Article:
Creativity takes courage!!!
Before starting this course, I would not have described maths as particularly “beautiful” or as a “creative art”. However, the more I read about maths and education, and the more maths that I experience, with an awareness of the importance of understanding, the clearer it is that this is the case. I find it sad that only through partaking in an SKE that the richness of the subject and its imaginative and inspiring traits are revealed to me; that through thirteen years of education this was not apparent. While Skemp would argue that this is because I was taught instrumentally at school and since starting the course more of a relational understanding has been uncovered, I think Lockhart is also right that it’s more than this. That students are being deprived the complexity and depth of the subject. Taking Jo Boaler’s views one step further, he argues that mathematics is an art, but that our culture does not recognise this. This makes me wonder whether the problem lies not with the curriculum, or the school system but with society (wow… how do we even begin to address this !?). So not only students but everyone (minus a lucky few) are being denied the chance to be inspired by maths and to experience ‘creative frustration’ which makes maths such an engaging subject.
Sir Ken Robinson addresses the way in which children’s creativity is squandered as they pass through the education system. Through the stigmatisation of mistakes, students are afraid to be wrong which means they are incapable of creating original ideas. This is in line with what Lockhart is arguing, speaking about maths in particular, that students should be allowed to be wrong and creatively frustrated. Robinson also states that there is also the problem of individuals who possess creative talent being persuaded by society that they have none as it currently is unvalued in the current system. He argues that richness of human capacity is being heavily underrated and ignored, that this conception needs to change and rethink the fundamental principles on which we are educating our future with. Society at the moment is being short-sighted and instead needs to education students for a future that is unpredictable and unimaginable.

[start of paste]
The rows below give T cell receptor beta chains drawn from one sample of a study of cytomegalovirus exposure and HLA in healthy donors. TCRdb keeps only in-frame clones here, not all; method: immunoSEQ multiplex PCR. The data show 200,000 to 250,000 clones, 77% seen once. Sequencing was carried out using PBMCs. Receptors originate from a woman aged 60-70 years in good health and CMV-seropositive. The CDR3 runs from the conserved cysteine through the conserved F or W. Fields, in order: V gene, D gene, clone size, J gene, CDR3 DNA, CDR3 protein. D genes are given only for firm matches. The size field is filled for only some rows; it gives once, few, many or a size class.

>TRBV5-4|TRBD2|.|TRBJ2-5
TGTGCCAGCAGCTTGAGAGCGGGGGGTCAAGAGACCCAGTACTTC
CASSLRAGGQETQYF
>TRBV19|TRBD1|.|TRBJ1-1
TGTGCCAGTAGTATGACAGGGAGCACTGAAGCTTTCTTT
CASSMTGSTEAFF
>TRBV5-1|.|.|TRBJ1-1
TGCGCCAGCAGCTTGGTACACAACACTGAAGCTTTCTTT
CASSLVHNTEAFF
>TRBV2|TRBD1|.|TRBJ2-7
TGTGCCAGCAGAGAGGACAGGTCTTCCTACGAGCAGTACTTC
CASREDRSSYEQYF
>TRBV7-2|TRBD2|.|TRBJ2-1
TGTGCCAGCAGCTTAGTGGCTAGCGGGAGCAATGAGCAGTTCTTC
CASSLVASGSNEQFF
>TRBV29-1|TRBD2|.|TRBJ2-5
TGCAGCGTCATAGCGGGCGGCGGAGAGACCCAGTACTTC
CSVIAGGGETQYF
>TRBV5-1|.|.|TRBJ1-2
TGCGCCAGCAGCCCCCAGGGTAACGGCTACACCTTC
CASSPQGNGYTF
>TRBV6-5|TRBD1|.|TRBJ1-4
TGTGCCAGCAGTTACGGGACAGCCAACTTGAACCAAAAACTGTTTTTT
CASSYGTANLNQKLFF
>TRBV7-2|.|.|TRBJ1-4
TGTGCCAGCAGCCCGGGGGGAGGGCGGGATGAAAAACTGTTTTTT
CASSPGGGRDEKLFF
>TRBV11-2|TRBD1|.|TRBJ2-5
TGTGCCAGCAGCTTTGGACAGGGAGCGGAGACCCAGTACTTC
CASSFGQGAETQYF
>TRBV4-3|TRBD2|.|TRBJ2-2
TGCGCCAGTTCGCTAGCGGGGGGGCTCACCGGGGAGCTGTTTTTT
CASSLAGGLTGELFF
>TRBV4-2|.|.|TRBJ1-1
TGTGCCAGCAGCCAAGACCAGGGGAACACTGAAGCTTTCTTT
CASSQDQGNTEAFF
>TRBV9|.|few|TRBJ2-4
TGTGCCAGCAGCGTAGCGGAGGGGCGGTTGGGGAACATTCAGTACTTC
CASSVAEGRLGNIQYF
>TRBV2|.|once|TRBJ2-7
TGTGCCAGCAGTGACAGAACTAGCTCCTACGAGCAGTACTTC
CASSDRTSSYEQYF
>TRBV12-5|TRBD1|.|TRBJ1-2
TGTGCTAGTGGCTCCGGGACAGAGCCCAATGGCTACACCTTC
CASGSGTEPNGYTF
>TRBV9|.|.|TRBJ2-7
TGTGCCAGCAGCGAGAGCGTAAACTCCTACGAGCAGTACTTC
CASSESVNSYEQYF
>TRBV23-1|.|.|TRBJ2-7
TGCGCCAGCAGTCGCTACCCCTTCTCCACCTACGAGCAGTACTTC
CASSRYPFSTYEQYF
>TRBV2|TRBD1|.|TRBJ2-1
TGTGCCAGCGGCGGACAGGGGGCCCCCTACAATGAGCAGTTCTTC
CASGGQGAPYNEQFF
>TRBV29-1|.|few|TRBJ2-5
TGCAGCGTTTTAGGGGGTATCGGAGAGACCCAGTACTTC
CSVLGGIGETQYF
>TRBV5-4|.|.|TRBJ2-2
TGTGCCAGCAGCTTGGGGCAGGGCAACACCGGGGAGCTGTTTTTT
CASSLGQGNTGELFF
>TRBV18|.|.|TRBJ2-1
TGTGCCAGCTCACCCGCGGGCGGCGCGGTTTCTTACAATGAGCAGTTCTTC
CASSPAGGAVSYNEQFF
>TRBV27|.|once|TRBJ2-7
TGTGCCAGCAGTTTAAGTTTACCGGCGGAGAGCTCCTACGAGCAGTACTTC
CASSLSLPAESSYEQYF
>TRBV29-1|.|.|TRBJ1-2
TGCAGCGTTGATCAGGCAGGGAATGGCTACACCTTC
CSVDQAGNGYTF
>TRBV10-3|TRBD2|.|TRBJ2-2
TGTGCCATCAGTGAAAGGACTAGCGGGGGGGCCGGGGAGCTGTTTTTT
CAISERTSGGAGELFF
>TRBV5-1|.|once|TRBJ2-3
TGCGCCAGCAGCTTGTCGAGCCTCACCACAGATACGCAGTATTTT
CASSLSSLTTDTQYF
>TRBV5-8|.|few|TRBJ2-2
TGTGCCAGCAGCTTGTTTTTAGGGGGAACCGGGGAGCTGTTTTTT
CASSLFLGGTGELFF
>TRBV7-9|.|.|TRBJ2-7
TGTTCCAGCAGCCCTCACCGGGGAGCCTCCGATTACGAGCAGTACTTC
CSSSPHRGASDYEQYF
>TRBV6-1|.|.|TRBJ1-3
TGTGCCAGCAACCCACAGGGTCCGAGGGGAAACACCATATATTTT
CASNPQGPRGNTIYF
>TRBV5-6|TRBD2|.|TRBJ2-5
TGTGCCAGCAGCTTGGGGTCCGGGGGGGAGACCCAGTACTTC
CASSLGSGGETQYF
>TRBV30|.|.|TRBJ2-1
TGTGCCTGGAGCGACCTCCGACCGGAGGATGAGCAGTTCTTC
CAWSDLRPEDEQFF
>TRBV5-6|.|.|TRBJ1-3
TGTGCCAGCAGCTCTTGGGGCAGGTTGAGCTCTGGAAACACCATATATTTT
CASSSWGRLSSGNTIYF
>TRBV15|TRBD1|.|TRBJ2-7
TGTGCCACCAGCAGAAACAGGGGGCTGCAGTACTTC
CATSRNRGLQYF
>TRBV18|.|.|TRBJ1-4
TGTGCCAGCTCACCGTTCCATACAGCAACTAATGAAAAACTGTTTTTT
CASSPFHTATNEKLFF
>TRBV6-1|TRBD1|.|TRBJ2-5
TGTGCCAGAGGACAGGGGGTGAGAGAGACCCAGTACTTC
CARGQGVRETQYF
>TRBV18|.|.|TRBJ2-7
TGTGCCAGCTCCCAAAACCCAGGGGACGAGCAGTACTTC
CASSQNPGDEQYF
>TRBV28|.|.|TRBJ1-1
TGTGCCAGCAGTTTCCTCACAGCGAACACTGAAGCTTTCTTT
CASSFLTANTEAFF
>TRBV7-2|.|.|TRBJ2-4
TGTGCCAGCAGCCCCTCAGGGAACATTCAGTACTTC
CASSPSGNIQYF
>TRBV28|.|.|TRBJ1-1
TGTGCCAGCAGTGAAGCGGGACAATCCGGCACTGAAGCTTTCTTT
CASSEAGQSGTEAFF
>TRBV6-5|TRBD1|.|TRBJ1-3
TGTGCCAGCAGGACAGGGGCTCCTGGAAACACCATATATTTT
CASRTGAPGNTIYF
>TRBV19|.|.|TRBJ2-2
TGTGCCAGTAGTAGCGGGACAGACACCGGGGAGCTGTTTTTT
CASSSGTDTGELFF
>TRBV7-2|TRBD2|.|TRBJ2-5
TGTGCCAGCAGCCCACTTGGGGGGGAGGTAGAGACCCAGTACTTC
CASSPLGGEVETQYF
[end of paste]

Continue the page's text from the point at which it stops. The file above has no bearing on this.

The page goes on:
Lockhart’s and Robinson’s grand ideas are fabulous. But I fail to see under the current system how we would even begin to device such a learning of maths. There would be a complete lack of standardized testing and I know that Lockhart believes that this doesn’t matter, but I think it’s natural for parents and educators to want to be able to gauge how well a child is grasping a subject. After all, how would we as teachers know which students needed extra support? It just strikes they are constructing problems rather than providing us with an implementable solution. I am now confused about what difference I can make in terms of the current school curriculum. Also whether teacher training itself is an issue which needs to be addressed?!